To properly understand Double Dispatch, it'll be useful to understand what is meant by Single Dispatch.
You are probably used to looking at code such as the following.
In the above code, the specific method that ends up being executed depends on the runtime type of a single object:
This is known as single dispatch.
In a multiple dispatch system, the implementation of
validate_password that ends up being invoked would depend on the runtume types of both
When working with languages that don't directly support double dispatch (like Ruby), we can implement the Double Dispatch Pattern to gain the benefits.
The Double Dispatch Pattern is useful for scenarios where you have a set of classes, any one of which may have to interact with another. Imagine we're building a document display system where a number of objects may be rendered inside a number of media.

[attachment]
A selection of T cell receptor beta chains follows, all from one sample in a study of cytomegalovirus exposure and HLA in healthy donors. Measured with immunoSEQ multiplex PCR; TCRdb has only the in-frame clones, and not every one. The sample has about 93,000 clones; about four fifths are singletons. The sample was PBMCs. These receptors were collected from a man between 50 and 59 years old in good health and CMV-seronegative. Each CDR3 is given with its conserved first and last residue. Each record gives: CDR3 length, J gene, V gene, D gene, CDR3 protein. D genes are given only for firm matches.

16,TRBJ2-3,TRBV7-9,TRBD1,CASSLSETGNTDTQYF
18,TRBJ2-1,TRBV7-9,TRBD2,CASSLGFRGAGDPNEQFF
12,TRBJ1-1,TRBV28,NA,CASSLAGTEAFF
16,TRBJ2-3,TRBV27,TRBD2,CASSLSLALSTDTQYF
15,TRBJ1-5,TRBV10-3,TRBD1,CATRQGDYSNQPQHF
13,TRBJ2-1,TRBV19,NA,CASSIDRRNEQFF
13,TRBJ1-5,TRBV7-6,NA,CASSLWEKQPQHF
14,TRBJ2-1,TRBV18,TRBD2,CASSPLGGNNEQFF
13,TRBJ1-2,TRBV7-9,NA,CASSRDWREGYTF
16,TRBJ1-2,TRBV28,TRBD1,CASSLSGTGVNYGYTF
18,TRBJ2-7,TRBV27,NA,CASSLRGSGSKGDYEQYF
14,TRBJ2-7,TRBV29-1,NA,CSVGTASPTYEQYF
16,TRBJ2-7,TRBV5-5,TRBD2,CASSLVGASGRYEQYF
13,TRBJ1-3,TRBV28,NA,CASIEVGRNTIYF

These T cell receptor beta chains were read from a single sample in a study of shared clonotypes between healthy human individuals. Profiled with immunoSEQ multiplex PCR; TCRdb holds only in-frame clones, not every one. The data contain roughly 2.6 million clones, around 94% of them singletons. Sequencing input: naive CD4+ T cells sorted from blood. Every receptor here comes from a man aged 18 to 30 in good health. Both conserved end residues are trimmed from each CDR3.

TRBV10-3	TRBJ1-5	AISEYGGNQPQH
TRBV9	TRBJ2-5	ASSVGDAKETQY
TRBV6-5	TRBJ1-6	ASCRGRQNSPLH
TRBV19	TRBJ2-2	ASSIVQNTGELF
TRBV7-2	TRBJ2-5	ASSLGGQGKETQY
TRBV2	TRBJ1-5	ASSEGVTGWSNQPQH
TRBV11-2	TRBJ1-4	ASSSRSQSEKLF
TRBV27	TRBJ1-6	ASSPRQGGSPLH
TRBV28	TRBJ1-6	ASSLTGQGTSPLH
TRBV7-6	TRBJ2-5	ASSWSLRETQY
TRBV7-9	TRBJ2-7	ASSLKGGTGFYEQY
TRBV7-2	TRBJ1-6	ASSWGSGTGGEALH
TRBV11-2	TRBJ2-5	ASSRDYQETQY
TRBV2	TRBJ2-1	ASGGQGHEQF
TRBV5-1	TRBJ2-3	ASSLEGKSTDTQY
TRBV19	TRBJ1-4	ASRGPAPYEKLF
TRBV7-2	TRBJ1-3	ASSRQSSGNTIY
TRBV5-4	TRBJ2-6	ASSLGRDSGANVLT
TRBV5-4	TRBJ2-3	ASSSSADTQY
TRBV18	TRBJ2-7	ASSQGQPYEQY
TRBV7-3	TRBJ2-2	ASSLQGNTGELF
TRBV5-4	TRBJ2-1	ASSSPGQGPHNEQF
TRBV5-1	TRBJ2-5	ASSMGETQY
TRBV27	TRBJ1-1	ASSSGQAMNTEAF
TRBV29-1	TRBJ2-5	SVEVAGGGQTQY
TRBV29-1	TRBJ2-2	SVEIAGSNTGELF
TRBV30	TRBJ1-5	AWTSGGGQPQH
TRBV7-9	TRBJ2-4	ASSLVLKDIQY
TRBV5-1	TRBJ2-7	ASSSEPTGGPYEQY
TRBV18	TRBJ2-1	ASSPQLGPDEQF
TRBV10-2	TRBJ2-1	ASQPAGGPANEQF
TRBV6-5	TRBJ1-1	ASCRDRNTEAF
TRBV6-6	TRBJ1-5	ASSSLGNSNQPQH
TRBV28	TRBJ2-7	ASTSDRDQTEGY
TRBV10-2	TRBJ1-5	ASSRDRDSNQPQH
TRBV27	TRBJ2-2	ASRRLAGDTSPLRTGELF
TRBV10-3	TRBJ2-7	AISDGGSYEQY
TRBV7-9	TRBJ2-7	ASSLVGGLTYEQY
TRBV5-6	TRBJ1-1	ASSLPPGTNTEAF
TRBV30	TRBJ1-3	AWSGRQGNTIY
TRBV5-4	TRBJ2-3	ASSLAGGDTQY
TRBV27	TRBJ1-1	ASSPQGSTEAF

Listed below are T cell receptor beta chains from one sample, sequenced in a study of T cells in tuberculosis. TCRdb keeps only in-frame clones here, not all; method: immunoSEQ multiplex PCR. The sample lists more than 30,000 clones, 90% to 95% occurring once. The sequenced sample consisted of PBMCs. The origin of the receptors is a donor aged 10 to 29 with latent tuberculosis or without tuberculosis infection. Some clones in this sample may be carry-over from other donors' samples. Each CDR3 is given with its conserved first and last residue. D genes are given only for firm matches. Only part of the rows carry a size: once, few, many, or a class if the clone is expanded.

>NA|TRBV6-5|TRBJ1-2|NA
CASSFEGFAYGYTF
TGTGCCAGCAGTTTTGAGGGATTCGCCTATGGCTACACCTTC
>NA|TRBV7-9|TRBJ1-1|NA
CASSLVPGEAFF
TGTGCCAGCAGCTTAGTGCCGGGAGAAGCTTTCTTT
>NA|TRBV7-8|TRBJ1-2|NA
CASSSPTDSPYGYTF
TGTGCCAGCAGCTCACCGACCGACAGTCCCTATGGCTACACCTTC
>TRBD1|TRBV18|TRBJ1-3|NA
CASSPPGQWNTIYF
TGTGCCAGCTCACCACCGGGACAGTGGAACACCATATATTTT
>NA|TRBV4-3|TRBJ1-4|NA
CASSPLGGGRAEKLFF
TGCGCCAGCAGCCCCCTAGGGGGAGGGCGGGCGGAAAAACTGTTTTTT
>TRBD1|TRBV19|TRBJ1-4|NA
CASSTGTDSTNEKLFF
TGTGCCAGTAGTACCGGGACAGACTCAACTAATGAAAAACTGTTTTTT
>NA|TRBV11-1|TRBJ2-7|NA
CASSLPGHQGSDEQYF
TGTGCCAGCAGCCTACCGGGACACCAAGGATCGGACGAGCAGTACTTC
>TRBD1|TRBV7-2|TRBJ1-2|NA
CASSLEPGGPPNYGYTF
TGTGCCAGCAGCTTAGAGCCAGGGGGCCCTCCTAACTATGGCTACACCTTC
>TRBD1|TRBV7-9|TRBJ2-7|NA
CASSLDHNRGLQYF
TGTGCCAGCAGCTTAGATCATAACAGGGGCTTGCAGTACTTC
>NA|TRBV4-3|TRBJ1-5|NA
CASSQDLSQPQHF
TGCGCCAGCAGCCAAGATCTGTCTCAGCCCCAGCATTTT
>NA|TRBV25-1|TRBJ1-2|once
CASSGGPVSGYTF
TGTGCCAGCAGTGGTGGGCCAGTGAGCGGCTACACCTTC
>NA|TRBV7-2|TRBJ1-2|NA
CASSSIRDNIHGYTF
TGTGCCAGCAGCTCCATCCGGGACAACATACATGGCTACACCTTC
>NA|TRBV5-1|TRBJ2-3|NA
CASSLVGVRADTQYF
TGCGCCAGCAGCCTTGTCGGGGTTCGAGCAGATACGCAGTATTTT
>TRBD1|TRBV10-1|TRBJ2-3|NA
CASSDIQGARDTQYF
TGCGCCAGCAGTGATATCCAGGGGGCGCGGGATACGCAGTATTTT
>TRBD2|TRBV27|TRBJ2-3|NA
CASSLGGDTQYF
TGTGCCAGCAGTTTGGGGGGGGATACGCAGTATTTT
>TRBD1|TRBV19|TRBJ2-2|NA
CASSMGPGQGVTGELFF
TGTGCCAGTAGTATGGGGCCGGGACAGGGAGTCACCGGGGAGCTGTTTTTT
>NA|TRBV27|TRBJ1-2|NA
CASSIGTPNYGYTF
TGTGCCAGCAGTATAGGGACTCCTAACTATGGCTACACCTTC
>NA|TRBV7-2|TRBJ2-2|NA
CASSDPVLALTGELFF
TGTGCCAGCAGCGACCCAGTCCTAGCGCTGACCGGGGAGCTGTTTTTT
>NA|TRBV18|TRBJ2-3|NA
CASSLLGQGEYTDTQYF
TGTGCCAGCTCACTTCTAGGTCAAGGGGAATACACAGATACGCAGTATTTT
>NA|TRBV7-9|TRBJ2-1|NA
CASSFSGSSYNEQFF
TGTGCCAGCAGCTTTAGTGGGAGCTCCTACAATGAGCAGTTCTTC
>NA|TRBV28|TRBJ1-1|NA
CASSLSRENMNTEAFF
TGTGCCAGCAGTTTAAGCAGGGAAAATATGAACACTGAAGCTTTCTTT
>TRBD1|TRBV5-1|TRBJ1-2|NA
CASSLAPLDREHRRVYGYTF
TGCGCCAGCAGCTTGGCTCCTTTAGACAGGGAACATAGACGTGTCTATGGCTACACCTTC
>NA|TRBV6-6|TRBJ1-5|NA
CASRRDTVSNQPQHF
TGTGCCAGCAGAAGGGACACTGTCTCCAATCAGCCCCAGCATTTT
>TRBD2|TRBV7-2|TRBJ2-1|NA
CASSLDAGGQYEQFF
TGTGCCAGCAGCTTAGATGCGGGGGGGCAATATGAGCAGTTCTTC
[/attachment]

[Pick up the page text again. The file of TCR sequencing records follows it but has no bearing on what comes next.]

class LineGraph def render(medium) case medium when WordDoc # ... when Website # ... when Pdf # ... end end end class BarChart def render(medium) case medium when WordDoc # ... when Website # ... when Pdf # ... end end end
The problem with the above is twofold:
- Each object must know the rendering internals of multiple media.
- If we add a new medium, all of our objects must be updated to account for it.
Applying the Double Dispatch Pattern allows us to bring the rendering logic out of our objects and in to a more sensible place, as well as reducing the number of classes that must be edited if we add a new medium in which our objects can be displayed.
# Our objects class LineGraph def render(medium) medium.render_line_graph(self) end end class BarChart def render(medium) medium.render_bar_chart(self) end end # Our display media class WordDoc def render_line_graph(line_graph) # ... end def render_bar_chart(line_graph) # ... end end class Website def render_line_graph(line_graph) # ... end def render_bar_chart(line_graph) # ... end end